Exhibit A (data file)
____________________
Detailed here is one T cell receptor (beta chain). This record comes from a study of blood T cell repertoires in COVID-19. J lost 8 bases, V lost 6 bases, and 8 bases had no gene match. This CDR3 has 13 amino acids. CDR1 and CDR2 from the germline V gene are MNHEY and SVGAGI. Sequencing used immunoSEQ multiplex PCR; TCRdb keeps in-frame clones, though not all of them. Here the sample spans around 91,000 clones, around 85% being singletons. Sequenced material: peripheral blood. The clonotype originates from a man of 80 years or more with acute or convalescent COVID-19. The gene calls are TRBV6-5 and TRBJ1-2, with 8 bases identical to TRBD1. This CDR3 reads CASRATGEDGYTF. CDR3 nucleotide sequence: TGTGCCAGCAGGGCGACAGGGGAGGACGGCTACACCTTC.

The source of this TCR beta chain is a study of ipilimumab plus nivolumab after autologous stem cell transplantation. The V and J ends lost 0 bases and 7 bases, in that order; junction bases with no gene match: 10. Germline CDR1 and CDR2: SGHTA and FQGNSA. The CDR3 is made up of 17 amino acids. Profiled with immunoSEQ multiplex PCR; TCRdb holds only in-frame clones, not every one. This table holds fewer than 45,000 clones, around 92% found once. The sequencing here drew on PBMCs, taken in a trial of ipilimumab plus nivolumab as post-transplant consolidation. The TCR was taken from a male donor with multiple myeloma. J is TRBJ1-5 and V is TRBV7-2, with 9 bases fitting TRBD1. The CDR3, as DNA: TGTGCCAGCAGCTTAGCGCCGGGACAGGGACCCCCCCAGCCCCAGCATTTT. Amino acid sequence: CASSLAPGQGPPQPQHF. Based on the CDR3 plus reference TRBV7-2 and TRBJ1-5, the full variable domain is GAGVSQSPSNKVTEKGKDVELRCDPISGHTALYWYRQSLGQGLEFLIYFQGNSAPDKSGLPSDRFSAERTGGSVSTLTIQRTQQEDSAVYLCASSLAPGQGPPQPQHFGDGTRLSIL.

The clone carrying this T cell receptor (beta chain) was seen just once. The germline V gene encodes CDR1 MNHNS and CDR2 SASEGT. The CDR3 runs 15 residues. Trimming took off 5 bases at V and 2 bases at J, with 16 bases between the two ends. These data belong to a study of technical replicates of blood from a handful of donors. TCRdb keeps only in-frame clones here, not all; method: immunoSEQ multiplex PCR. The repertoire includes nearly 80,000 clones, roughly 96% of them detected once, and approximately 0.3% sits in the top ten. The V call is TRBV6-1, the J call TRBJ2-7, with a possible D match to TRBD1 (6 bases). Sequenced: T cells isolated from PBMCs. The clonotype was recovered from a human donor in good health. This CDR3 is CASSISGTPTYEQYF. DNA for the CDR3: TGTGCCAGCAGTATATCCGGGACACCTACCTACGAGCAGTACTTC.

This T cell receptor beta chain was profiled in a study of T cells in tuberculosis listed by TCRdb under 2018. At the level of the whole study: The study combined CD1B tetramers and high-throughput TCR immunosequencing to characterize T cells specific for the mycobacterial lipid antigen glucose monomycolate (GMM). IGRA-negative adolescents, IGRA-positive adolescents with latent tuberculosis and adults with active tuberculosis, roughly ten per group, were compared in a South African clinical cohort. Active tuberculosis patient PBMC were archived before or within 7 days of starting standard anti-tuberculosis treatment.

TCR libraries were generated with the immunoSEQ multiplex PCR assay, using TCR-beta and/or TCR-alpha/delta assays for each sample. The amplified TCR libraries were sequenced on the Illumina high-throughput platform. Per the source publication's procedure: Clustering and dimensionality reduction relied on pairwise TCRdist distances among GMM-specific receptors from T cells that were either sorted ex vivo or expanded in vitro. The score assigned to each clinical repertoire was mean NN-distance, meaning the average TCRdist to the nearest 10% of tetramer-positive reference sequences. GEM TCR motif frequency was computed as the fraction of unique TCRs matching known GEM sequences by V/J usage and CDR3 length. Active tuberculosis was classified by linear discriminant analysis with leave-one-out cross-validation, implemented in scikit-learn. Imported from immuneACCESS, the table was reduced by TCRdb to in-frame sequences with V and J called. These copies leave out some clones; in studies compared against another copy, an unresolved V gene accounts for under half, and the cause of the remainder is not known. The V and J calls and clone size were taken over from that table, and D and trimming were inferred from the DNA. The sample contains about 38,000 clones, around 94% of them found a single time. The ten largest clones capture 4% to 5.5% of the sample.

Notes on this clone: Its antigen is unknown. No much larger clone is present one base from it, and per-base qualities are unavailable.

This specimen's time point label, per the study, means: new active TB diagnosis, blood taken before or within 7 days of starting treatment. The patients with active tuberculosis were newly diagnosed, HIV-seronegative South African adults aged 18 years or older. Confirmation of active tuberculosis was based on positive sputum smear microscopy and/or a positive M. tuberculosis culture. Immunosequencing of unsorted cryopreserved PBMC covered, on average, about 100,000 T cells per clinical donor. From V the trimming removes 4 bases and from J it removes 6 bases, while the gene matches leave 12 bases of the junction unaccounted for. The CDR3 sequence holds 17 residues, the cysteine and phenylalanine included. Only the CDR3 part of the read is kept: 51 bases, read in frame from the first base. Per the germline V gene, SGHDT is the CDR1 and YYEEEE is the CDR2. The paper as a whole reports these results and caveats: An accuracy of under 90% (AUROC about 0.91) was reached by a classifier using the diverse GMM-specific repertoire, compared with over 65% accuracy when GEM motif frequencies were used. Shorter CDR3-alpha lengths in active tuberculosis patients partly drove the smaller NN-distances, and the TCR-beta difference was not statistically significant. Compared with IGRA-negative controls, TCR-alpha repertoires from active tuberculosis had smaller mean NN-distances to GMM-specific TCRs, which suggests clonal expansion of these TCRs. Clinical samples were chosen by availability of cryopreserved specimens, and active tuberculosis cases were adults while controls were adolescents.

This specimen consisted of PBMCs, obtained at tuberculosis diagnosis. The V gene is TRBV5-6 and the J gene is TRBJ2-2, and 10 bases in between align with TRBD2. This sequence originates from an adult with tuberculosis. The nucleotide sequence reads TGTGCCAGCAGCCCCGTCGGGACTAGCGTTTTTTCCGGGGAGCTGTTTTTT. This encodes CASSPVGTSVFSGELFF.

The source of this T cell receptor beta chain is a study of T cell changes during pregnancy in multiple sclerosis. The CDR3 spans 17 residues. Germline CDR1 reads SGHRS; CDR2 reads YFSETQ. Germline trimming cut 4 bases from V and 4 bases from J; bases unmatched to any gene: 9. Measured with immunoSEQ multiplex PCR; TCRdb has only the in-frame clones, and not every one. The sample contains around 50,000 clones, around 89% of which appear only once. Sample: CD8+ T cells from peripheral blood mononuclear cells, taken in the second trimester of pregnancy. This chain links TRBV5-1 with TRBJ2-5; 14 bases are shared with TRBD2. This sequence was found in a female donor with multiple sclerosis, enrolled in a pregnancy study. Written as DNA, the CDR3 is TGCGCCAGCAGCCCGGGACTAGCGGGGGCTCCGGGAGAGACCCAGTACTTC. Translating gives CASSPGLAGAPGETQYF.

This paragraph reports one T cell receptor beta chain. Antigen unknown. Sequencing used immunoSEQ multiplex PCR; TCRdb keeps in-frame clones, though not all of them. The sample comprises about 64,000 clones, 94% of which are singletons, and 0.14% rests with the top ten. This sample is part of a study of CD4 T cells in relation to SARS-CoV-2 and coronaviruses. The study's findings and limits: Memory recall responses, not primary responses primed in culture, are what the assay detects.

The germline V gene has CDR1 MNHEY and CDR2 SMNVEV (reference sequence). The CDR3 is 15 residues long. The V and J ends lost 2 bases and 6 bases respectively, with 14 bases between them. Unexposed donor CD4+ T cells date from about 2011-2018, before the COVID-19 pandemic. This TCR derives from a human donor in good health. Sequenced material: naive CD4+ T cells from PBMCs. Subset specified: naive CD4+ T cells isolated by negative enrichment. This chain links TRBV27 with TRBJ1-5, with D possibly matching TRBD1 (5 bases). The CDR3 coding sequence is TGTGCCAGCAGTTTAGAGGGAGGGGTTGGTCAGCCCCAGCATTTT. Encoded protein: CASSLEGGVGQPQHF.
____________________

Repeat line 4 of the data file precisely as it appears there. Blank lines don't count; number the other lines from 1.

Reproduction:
This T cell receptor beta chain was profiled in a study of T cells in tuberculosis listed by TCRdb under 2018. At the level of the whole study: The study combined CD1B tetramers and high-throughput TCR immunosequencing to characterize T cells specific for the mycobacterial lipid antigen glucose monomycolate (GMM). IGRA-negative adolescents, IGRA-positive adolescents with latent tuberculosis and adults with active tuberculosis, roughly ten per group, were compared in a South African clinical cohort. Active tuberculosis patient PBMC were archived before or within 7 days of starting standard anti-tuberculosis treatment.